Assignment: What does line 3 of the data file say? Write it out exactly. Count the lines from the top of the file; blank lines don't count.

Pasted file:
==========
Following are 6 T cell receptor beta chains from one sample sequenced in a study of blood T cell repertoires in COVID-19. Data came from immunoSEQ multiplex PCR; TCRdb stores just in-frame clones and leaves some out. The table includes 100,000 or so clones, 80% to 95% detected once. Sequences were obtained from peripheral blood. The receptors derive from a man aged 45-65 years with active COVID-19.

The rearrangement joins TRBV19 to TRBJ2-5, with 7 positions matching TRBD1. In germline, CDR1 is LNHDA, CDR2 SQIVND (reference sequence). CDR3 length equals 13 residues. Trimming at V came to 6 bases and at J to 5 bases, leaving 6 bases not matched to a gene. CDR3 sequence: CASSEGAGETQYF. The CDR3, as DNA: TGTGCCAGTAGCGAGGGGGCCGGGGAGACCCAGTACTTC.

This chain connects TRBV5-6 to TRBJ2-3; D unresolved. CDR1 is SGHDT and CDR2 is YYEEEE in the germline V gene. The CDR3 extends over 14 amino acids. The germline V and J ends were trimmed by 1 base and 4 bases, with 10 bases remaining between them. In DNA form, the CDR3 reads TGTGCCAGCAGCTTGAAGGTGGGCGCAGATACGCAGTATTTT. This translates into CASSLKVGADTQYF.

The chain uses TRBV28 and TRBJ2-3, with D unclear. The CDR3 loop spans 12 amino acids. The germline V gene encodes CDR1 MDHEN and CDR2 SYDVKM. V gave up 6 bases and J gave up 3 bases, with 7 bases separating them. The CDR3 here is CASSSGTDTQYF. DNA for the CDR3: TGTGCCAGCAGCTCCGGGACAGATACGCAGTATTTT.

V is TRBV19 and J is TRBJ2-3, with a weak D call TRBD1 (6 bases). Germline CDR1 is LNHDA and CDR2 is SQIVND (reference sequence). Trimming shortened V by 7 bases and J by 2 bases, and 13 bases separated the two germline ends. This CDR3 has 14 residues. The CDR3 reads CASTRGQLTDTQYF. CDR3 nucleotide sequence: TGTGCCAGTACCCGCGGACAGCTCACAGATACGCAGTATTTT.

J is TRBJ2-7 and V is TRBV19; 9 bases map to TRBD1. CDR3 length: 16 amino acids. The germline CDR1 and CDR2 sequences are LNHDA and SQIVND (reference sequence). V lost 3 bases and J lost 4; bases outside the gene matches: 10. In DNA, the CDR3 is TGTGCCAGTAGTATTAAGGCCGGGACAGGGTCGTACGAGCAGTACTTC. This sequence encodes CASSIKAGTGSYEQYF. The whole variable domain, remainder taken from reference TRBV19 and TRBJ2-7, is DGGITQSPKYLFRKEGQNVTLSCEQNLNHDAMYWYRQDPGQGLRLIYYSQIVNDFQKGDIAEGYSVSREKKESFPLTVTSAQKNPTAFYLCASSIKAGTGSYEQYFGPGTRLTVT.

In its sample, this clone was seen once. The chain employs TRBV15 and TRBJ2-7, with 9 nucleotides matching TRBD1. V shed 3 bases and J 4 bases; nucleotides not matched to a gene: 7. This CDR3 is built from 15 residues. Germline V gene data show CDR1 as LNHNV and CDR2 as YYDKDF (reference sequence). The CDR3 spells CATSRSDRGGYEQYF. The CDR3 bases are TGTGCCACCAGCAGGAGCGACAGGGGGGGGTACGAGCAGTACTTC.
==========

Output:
This chain connects TRBV5-6 to TRBJ2-3; D unresolved. CDR1 is SGHDT and CDR2 is YYEEEE in the germline V gene. The CDR3 extends over 14 amino acids. The germline V and J ends were trimmed by 1 base and 4 bases, with 10 bases remaining between them. In DNA form, the CDR3 reads TGTGCCAGCAGCTTGAAGGTGGGCGCAGATACGCAGTATTTT. This translates into CASSLKVGADTQYF.